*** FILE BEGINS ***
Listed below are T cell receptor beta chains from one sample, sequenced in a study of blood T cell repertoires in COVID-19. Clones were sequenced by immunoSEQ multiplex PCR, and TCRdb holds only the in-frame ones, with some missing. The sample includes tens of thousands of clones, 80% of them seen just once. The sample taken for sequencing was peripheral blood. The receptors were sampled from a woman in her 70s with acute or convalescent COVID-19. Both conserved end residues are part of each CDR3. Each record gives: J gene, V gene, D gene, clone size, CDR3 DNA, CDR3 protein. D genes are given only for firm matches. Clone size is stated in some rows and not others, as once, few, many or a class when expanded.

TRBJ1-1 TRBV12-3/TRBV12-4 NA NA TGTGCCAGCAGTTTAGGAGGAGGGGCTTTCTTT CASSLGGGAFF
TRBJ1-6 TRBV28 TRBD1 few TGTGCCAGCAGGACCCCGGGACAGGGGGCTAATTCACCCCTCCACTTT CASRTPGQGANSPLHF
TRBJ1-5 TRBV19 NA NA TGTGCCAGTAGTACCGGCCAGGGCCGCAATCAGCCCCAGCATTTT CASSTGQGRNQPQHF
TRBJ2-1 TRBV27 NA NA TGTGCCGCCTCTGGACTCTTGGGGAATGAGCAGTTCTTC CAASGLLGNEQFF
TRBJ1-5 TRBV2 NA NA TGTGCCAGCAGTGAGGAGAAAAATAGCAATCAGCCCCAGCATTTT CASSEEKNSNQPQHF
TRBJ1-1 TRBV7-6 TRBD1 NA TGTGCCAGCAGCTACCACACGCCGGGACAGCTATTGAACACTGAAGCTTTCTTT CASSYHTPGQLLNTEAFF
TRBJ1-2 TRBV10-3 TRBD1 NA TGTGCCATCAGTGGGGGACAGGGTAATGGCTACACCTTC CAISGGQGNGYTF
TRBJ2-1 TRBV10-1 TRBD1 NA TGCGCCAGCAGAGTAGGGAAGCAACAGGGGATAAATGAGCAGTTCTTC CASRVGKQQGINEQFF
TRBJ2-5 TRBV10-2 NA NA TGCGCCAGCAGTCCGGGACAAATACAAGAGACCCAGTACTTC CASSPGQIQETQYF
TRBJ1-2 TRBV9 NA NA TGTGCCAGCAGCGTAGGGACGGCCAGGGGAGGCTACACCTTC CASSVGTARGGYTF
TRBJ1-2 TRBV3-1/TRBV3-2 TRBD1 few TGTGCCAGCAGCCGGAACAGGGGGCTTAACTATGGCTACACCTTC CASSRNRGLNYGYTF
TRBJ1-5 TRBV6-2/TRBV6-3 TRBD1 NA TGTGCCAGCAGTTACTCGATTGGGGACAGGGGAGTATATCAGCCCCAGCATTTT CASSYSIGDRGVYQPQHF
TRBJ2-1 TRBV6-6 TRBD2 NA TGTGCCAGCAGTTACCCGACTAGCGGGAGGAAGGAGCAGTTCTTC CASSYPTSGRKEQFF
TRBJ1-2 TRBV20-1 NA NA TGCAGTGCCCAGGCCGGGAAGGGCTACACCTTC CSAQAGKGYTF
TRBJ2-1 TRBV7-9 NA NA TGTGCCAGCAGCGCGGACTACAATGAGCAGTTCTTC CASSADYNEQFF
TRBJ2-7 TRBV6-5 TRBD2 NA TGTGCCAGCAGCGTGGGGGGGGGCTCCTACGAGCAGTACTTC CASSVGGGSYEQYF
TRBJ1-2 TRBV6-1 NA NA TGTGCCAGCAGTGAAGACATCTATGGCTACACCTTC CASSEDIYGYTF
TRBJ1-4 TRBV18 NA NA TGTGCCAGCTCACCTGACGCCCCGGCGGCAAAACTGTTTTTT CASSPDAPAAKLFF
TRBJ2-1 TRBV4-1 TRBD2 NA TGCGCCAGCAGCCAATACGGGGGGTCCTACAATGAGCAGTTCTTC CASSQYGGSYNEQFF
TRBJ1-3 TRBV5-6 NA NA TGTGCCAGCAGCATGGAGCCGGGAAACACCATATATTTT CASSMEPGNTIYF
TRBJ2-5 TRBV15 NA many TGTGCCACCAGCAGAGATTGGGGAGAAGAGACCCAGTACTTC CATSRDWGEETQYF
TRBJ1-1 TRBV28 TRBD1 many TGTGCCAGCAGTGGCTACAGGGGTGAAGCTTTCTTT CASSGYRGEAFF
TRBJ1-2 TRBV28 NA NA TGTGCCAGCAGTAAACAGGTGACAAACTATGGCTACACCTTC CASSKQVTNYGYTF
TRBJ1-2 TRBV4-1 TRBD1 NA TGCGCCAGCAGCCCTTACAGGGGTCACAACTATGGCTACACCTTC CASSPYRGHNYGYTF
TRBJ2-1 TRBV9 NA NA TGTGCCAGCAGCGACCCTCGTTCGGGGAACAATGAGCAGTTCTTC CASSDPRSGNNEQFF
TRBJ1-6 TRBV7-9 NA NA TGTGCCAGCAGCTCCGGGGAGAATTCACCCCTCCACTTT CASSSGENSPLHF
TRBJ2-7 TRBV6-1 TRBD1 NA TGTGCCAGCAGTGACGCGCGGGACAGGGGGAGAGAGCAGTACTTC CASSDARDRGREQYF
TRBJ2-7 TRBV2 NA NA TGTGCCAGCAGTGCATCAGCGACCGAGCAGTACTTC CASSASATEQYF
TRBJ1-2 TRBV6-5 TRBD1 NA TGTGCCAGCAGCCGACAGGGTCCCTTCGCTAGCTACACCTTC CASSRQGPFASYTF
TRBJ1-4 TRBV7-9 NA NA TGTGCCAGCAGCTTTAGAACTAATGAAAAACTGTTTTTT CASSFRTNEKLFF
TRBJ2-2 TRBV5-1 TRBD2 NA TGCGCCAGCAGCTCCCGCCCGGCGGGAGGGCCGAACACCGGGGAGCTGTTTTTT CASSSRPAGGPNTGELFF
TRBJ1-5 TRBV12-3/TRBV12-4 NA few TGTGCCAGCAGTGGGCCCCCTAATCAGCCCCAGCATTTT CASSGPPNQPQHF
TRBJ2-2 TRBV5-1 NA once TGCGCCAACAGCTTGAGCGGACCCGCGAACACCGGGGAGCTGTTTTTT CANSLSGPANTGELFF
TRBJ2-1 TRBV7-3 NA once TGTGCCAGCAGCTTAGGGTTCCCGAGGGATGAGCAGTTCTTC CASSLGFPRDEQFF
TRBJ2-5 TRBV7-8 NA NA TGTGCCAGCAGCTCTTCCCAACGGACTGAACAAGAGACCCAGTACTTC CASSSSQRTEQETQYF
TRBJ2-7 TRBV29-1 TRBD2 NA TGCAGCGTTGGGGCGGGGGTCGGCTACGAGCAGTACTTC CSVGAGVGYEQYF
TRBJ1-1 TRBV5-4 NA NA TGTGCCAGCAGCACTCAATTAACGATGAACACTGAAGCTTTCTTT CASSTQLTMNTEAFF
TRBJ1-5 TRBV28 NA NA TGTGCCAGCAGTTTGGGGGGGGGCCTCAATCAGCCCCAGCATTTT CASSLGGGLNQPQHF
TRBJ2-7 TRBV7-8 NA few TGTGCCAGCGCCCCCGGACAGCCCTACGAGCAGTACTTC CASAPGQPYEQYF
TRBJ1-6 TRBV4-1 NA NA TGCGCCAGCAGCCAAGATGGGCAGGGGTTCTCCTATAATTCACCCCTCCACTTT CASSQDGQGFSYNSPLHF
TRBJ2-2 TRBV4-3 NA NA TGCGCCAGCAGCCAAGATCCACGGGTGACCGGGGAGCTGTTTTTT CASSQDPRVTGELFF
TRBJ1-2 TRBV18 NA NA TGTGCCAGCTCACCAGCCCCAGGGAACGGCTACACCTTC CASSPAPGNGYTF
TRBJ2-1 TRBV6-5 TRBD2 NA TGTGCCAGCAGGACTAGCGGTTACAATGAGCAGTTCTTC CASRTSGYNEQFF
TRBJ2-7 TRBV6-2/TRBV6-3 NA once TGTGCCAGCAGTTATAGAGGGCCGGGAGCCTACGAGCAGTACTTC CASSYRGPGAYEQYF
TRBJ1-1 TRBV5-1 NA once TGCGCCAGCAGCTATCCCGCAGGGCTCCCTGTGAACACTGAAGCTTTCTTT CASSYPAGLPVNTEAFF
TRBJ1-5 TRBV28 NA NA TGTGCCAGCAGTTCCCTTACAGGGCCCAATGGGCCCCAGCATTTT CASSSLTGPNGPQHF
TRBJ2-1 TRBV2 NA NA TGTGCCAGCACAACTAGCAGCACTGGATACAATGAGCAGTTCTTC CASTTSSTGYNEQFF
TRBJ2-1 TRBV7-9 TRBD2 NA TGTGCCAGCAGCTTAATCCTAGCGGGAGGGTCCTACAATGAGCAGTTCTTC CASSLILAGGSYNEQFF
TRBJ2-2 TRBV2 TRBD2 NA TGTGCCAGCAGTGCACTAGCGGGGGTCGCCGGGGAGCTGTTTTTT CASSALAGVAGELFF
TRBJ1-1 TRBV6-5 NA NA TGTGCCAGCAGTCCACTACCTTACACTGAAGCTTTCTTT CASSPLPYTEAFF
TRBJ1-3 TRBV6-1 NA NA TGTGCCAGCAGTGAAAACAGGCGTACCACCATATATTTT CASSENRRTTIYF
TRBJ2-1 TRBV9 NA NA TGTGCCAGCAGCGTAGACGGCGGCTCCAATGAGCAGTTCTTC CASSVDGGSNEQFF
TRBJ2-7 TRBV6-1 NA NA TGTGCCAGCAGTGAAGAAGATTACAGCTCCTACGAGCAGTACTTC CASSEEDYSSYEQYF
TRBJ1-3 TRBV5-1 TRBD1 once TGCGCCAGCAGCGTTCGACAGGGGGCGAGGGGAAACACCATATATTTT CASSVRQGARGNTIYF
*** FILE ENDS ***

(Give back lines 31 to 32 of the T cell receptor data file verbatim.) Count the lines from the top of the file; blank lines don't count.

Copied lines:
TRBJ1-4 TRBV7-9 NA NA TGTGCCAGCAGCTTTAGAACTAATGAAAAACTGTTTTTT CASSFRTNEKLFF
TRBJ2-2 TRBV5-1 TRBD2 NA TGCGCCAGCAGCTCCCGCCCGGCGGGAGGGCCGAACACCGGGGAGCTGTTTTTT CASSSRPAGGPNTGELFF